With over two hundred million users, Mozilla’s Firefox Web browser is one of the most widely deployed and tested pieces of open source software on Earth. It’s also frequently attacked and fixed by Mozilla — making the lessons learned by Mozilla important for other developers to take to heart.
Developers can learn a great deal from how Mozilla secures its software, according to Johnathan Nightingale of Mozilla’s security team, who argues that testing is key — and that simply counting bugs isn’t a good measure for security.
“We’ve learned a lot of lessons about what works and what doesn’t over the years doing this, and we’ve built a bunch of processes and tools to help us,” Nightingale, who bears the title of Human Shield at Mozilla, told InternetNews.com.
In his presentation, Nightingale noted that Mozilla’s security group currently numbers about 80 people, of which at least a third are not Mozilla employees. The total team is made up of a core security team, development leads, quality assurance, individual developers and management.
A big part of how Mozilla secures its software is by way of testing often, and regularly, with a number of different techniques and tools. According to Nightingale, Mozilla runs 90,000 automated tests, using eight different test frameworks (called “harnesses”) on four platforms, at least 20 times a day.
For Mozilla, Nightingale emphasized that nothing lands in its released software without tests. Still, he noted that often for developers the hardest part about testing is getting started.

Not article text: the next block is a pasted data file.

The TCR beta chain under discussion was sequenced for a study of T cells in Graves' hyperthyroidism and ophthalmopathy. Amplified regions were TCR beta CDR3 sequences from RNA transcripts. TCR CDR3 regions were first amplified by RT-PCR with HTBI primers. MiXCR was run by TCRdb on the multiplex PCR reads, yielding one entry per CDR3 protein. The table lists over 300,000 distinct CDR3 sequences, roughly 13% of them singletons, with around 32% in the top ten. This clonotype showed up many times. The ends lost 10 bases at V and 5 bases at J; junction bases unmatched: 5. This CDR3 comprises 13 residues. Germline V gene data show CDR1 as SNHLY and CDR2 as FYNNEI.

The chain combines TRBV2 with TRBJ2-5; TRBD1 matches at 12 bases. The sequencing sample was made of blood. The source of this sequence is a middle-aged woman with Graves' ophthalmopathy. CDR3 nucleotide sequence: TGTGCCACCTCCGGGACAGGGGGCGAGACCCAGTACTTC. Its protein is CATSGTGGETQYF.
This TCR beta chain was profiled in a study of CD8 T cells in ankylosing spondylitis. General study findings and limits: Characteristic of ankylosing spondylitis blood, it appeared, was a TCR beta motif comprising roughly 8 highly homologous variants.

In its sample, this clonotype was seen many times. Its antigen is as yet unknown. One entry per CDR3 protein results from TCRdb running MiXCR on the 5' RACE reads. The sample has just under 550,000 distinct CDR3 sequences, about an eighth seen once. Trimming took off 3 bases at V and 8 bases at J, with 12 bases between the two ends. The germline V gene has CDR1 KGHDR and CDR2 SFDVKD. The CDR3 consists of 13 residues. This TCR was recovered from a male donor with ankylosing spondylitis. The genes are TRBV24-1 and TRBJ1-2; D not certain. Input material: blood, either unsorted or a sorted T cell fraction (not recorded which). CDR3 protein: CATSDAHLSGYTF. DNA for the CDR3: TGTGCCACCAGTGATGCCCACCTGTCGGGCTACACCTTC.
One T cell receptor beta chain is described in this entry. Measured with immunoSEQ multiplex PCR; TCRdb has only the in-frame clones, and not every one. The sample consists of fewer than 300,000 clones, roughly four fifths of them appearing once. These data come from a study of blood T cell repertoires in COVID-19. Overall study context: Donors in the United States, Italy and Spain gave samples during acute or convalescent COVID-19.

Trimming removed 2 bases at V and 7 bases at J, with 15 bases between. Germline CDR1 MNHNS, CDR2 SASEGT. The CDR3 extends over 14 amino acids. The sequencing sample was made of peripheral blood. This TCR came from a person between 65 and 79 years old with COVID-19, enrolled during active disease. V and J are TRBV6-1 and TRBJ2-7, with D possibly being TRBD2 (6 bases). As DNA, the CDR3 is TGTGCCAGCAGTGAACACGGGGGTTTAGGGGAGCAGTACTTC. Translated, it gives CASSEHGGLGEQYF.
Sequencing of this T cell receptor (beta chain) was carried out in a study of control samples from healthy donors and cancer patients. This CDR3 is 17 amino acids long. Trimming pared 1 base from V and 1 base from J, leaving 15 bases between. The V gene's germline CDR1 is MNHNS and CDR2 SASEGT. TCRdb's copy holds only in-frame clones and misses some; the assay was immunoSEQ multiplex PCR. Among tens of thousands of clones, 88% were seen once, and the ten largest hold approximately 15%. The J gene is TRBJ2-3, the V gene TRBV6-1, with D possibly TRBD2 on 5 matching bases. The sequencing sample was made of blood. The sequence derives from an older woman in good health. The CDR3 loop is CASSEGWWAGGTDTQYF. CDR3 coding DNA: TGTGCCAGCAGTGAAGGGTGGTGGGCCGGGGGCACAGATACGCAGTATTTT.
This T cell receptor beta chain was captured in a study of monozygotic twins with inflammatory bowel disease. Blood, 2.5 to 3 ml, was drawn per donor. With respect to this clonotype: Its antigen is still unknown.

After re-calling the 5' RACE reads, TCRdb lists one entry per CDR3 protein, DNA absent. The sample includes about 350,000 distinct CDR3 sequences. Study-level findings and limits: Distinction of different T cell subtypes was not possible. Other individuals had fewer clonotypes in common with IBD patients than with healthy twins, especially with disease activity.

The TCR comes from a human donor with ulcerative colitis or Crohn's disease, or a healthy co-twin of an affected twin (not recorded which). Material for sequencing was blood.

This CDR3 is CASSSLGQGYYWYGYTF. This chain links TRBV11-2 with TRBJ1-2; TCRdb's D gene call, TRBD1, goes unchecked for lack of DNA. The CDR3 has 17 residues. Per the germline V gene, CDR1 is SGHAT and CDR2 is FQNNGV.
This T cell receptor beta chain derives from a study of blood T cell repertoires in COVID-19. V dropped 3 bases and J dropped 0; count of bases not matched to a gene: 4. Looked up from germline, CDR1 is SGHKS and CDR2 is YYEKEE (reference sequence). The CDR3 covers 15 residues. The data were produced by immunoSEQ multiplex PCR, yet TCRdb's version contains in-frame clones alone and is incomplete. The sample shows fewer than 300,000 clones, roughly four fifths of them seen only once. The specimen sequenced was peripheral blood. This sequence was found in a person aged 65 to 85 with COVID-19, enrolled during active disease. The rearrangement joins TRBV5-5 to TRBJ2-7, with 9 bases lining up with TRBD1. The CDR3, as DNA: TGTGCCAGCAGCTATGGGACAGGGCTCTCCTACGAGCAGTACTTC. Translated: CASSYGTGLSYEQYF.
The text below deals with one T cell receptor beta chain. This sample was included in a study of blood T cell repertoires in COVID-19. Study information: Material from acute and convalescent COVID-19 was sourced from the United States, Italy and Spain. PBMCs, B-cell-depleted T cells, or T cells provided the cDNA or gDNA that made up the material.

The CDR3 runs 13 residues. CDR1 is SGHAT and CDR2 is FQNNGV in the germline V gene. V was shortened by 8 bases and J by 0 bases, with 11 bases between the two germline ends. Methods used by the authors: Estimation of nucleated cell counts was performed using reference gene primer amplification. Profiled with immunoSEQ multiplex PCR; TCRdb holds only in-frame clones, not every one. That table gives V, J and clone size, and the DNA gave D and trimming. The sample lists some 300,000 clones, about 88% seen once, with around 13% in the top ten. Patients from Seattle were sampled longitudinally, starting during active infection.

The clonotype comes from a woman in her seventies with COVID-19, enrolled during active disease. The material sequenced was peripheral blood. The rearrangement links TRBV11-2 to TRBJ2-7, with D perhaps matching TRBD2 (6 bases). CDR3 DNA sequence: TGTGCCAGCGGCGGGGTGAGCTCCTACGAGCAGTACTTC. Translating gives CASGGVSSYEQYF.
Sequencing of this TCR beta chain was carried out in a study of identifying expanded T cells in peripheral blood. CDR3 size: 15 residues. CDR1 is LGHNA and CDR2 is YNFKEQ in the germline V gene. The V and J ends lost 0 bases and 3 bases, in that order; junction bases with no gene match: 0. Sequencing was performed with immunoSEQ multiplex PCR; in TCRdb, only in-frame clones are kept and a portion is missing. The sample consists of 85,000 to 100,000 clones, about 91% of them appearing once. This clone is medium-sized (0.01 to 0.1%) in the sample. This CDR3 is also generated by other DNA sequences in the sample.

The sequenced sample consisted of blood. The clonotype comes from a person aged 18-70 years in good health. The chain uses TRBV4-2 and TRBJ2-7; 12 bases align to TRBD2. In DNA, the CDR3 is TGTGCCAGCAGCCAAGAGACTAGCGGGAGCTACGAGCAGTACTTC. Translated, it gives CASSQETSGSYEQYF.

“You need to make the investment up front, get religion about it, and start requiring it from your developers,” Nightingales said in his presentation.
Mozilla has a number of open source tools that it uses to test the browser. Among them is the Tinderbox system for build- and test-tracking, Litmus — Mozilla’s homegrown system for human testing — and the Bugzilla bug-tracking system.
Mozilla has been criticized by some security vendors as having more bugs than other browser vendors.
But Nightingale argued that the bug count is the industry’s worst security metric of all. In his view, focusing on bug counting creates perverse incentives for security. Instead, Nightingale suggests that more meaningful metrics are measuring the number of days users are exposed to risk as well as the average time it takes to deploy fixes.
To Nightingale, good security is a feedback loop, where at every step of the process, if something breaks or goes wrong, the question ‘Why?’ must be asked — and answered.
“At the end of the day, we’re a non-profit project trying to help build a better Internet,” Nightingale told InternetNews.com. “If giving away those processes and tools helps other projects keep their users safe, that’s great news for us.”
“If we can act as a proof point in organizations that are resistant to some of the stronger steps we’ve taken, like broad automated testing coverage, or mandatory code review, then we’re delighted to do that, too.”